Symposium Addresses Unique Needs of Young Adults with Rheumatic Diseases PDF Print E-mail
Wednesday, 05 October 2011 07:55

The Arthritis Foundation is sponsoring the 2nd Annual Arthritis in PrimeTime symposium on Saturday, October 22 at the Long Beach Renaissance Hotel in Long Beach. This premier educational and motivational event fosters active and fulfilling lives for young adults (ages 17-45 years old) affected by arthritis, fibromyalgia, lupus, scleroderma, ankylosing spondylitis and other chronic diseases. 



The event's theme is "Making My Work Work–"Work" being broadly defined as college, disability, life transitions, home-making or career. Led by top medical experts and advocates, informational sessions will educate hundreds of participants with chronic diseases about diverse lifestyle issues (including transition from college to the job market, workplace success, social relationships and health insurance issues), as well as research updates and medical treatments for pain management.  

"Most people do not know that arthritis is the #1 cause of work disability in the United States," said Arthritis in PrimeTime chair, Amye Leong, M.B.A. "Arthritis in PrimeTime is a positive, motivating event designed to help over 11 million young people affected with arthritis and other rheumatic diseases lead active, productive lives."  Ms. Leong, who was wheelchair-bound by rheumatoid arthritis, is today the international spokesperson for the United Nations Bone and Joint Decade.

Arthritis in PrimeTime is made possible through the Jane Wyman Trust and Pfizer, and is conducted in partnership with LupusLA, National Fibromyalgia Association, Scleroderma Foundation, Spondylitis Association of America, and Arthritis Introspective. 

The symposium begins at 9 a.m., and ends with an inspirational closing address by Matt Iseman, M.D., renowned comedian and host of Style Network's "Clean House."  Tickets are $25 each or $40 per couple. 

For more information or to register for this event, visit www.arthritisinprimetime.org or contact Jennifer Ziegler at the Arthritis Foundation at 323.954.5760 Ext. 243.

Source: PRNewswire


 
More articles :

» Autoimmune Diseases May Increase Cancer Risk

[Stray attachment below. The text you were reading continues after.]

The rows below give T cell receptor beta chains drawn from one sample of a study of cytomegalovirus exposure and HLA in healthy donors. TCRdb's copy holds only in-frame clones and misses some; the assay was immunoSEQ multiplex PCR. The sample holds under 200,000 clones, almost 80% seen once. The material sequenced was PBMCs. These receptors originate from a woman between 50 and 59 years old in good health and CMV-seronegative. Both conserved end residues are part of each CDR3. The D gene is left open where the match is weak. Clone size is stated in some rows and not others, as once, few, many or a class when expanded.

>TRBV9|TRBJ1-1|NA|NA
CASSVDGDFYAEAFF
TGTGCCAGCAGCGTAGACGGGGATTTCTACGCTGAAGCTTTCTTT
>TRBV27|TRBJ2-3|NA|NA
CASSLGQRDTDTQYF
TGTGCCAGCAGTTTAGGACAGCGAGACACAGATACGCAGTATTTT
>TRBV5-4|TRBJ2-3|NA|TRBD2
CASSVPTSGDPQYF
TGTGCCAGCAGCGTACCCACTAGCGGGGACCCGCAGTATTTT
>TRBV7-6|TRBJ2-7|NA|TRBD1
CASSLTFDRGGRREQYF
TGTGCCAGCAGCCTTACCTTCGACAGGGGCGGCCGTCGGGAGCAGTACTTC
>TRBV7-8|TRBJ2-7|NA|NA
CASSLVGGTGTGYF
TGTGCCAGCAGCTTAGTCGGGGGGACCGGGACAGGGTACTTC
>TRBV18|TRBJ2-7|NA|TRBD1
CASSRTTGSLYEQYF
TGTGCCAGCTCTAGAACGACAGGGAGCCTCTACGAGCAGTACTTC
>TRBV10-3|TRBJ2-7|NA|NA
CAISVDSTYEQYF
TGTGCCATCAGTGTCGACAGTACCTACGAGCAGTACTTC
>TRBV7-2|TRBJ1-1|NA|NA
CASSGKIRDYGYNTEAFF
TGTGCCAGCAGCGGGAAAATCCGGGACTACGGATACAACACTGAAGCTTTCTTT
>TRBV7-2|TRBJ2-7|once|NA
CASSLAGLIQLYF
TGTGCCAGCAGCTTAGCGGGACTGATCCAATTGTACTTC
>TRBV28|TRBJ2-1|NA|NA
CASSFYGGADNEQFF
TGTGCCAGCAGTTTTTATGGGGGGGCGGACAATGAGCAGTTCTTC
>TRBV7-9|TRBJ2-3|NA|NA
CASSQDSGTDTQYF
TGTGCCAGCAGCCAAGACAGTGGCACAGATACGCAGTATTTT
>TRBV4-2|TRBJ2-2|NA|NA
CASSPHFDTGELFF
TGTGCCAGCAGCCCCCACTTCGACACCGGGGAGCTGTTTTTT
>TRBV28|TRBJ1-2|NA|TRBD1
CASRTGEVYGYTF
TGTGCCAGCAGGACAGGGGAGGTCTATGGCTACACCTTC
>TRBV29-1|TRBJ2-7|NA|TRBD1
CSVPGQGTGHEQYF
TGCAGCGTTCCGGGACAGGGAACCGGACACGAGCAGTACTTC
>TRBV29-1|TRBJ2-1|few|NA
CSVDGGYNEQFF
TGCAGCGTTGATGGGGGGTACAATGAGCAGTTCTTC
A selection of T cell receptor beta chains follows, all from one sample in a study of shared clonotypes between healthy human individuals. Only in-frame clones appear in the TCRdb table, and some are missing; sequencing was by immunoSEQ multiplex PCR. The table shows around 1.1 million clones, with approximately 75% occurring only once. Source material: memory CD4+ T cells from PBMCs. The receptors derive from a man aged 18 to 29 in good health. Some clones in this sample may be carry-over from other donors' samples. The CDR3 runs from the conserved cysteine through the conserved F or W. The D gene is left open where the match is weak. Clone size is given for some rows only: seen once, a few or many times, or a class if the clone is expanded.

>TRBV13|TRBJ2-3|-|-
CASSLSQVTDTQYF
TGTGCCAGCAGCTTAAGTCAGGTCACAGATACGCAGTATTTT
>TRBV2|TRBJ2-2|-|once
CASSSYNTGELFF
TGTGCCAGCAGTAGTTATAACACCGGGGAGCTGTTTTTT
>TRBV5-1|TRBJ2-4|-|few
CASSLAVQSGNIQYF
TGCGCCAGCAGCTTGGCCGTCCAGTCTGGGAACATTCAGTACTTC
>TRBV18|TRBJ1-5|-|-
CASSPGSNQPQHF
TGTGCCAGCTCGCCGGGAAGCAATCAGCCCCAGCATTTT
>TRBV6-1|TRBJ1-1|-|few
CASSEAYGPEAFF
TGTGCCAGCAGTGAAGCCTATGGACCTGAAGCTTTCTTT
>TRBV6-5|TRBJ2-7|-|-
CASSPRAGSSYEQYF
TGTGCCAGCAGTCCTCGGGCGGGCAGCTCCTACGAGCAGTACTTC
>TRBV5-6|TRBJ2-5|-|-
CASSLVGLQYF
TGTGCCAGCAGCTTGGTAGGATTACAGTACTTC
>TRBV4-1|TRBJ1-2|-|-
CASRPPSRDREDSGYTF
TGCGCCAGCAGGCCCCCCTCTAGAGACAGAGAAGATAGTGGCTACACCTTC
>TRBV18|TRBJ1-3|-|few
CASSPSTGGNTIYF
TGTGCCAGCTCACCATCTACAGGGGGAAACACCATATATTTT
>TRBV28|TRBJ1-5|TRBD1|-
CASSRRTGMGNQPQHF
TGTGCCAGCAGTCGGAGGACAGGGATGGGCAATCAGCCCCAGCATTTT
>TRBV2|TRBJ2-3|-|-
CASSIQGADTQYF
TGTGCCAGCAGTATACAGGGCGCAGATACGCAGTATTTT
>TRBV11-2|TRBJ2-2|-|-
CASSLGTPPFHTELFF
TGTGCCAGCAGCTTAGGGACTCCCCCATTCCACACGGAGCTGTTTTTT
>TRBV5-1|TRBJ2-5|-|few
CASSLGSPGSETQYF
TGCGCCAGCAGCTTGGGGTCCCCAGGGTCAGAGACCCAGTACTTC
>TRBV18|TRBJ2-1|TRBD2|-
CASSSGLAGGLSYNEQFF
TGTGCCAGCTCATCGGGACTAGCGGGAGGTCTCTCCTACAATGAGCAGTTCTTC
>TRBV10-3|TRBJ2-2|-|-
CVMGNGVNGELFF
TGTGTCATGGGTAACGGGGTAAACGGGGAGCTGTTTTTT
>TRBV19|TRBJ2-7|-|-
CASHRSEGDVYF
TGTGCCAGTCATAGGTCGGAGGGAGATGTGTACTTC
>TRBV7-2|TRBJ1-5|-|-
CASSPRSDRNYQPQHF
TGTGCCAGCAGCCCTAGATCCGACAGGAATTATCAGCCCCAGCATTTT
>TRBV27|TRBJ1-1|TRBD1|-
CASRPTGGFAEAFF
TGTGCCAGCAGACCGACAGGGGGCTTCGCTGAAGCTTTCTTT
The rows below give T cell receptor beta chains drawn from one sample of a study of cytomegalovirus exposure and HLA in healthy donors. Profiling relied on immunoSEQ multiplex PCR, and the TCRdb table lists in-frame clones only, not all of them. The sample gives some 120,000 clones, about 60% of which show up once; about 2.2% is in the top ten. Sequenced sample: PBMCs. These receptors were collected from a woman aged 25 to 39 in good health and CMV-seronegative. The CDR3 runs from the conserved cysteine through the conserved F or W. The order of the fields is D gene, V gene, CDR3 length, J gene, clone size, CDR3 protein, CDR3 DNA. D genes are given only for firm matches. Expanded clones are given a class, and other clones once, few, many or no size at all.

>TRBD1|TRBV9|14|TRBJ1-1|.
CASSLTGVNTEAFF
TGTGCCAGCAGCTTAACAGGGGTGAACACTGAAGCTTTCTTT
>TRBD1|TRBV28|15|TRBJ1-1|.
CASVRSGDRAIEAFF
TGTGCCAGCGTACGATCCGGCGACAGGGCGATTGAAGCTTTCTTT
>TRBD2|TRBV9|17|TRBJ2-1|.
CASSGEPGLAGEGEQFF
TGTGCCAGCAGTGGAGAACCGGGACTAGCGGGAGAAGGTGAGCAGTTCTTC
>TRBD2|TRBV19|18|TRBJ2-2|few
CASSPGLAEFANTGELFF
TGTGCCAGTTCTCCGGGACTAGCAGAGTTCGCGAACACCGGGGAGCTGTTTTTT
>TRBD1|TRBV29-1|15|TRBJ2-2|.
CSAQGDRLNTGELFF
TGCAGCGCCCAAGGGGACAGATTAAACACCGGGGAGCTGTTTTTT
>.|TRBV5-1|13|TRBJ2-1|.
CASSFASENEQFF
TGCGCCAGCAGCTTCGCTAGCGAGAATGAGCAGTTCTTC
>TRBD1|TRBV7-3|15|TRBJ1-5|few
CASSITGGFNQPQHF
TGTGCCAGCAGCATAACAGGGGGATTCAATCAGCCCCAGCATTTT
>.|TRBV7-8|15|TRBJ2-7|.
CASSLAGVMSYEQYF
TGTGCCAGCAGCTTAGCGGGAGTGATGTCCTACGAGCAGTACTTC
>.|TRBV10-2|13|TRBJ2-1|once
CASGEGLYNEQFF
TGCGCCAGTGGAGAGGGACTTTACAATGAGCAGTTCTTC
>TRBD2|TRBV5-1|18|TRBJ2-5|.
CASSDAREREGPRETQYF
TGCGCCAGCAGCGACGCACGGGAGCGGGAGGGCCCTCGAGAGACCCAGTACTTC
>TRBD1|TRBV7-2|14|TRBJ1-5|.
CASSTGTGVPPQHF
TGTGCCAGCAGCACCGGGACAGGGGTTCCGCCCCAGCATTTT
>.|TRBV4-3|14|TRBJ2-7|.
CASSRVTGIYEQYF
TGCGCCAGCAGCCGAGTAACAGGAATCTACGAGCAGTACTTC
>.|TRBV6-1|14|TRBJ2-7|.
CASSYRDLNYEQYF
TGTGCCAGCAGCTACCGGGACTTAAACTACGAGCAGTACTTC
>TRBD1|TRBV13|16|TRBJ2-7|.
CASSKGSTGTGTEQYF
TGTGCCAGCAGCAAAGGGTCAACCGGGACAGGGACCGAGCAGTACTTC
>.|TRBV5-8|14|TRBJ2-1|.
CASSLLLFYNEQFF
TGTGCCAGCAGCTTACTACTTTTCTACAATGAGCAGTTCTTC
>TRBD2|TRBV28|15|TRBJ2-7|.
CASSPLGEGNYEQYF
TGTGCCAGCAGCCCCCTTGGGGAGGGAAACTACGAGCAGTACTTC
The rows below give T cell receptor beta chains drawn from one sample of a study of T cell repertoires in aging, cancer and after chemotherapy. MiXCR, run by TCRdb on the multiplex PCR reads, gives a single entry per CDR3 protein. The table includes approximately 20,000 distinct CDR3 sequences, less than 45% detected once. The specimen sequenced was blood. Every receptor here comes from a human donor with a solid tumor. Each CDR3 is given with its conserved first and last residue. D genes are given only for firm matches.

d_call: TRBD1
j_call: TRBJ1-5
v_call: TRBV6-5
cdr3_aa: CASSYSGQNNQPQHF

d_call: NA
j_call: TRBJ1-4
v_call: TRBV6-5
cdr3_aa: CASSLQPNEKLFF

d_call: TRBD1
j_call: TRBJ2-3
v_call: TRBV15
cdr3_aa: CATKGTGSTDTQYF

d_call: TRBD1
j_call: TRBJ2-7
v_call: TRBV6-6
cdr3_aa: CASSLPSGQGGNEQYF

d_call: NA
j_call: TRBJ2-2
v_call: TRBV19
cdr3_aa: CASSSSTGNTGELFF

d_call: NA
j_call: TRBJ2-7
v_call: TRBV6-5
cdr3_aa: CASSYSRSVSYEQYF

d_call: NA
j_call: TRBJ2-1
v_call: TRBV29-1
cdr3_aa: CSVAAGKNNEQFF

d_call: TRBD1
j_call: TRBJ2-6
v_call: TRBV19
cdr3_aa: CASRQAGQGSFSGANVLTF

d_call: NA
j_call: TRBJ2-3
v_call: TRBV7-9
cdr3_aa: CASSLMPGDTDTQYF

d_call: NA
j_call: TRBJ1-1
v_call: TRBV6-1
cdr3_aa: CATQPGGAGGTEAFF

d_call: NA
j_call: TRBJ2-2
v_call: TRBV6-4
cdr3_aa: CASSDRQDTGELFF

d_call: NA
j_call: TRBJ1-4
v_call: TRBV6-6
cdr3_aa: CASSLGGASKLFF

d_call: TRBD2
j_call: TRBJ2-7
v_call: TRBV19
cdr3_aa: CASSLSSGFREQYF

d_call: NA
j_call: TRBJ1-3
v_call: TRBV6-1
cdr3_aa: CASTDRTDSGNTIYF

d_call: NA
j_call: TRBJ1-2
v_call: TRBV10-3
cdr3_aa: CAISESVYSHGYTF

A new study reveals that patients with certain autoimmune diseases are more likely to develop cancer. The new information could help doctors diagnose cancer at a much earlier stage.Two years ago, 67- year- old Dorothy Adams noticed a thickening and...

» A Brief Overview Of Rheumatoid Arthritis

The term arthritis refers to pain, swelling and stiffness of joints. However, joint pain is not a disease but a symptom. It is one of the ways the body tells you that something is wrong. With almost nine million people suffering from Rheumatoid...

» Basal Activation of Type I Interferons (Alpha2 and Beta) and 2'5'OAS Genes

Danilo Bretas de Oliveira, Gabriel Magno de Freitas Almeida, Antonio Carlos Martins Guedes, Flavia Patrıcia Sena Teixeira Santos, Claudio Antonio Bonjardim, Paulo Cesar Peregrino Ferreira, and Erna Geessien KroonReceived 15 June 2011; Revised 10...

» Gene Linked to Autoimmune Diseases

Differences in the sequence of a single gene may be partly responsible for causing around 2% of relatively common autoimmune disorders including diabetes and arthritis.The gene codes for an enzyme called sialic acid acetylesterase (SIAE) that...

» Unite Against Scleroderma A Great Success

Our very first Scleroderma Awareness Walk, "Unite Against Scleroderma" was a great success. Sunday May 1st was a dream that became a reality, simply because family and friends of the Foundation also wanted the community of Trinidad and Tobago to be...

» Adult Stem Cells Are Helping Scleroderma Patients

Dr. Richard Burt and colleagues at Northwestern University have just published a new study in that provides more evidence for the success of adult stem cell transplant in treating System Sclerosis ().Ten patients were treated with their own adult...